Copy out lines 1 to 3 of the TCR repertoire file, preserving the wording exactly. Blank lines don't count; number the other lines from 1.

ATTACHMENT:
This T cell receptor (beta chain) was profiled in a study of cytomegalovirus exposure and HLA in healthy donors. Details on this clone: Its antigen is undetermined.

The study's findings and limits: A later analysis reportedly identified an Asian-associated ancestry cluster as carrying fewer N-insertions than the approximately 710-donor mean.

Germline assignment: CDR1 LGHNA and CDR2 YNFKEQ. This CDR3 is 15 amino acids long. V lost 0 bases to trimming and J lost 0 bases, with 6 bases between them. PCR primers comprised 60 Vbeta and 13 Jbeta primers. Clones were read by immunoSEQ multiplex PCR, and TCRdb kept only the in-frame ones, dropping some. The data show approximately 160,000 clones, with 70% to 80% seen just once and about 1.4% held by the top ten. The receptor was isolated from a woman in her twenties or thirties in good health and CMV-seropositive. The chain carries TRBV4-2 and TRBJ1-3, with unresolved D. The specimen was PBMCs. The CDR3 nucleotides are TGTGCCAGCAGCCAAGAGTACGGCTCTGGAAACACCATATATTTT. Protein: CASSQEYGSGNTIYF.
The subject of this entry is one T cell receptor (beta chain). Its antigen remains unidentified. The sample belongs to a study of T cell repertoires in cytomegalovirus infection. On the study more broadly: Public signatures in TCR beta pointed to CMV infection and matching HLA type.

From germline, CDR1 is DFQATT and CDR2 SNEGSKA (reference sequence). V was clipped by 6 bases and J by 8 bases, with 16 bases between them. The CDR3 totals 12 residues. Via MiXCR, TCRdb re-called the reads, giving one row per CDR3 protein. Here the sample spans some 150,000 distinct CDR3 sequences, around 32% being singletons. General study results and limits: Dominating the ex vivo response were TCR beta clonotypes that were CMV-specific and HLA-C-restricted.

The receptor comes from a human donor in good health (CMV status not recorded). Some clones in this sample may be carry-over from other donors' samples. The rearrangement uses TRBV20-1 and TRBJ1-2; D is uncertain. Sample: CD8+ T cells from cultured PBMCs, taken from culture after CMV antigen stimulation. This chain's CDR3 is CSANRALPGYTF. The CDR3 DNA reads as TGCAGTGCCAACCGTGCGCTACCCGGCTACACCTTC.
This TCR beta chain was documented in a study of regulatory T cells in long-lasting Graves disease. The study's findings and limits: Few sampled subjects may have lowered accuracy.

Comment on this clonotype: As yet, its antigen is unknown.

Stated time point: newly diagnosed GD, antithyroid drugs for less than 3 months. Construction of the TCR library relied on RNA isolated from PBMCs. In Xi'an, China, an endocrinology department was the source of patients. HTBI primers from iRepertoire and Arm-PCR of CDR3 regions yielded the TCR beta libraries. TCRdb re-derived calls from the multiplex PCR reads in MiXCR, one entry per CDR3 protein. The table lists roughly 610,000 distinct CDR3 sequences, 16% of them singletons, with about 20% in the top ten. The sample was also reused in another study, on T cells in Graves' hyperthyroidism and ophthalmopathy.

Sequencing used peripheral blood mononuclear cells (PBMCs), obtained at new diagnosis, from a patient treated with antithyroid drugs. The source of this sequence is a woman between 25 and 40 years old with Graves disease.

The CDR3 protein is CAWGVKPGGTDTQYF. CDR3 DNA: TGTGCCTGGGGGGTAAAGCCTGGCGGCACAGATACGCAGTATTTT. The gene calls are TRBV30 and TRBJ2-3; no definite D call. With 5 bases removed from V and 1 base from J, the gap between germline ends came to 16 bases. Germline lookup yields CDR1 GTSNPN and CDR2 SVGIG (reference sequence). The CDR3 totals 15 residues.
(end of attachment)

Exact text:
This T cell receptor (beta chain) was profiled in a study of cytomegalovirus exposure and HLA in healthy donors. Details on this clone: Its antigen is undetermined.

The study's findings and limits: A later analysis reportedly identified an Asian-associated ancestry cluster as carrying fewer N-insertions than the approximately 710-donor mean.

Germline assignment: CDR1 LGHNA and CDR2 YNFKEQ. This CDR3 is 15 amino acids long. V lost 0 bases to trimming and J lost 0 bases, with 6 bases between them. PCR primers comprised 60 Vbeta and 13 Jbeta primers. Clones were read by immunoSEQ multiplex PCR, and TCRdb kept only the in-frame ones, dropping some. The data show approximately 160,000 clones, with 70% to 80% seen just once and about 1.4% held by the top ten. The receptor was isolated from a woman in her twenties or thirties in good health and CMV-seropositive. The chain carries TRBV4-2 and TRBJ1-3, with unresolved D. The specimen was PBMCs. The CDR3 nucleotides are TGTGCCAGCAGCCAAGAGTACGGCTCTGGAAACACCATATATTTT. Protein: CASSQEYGSGNTIYF.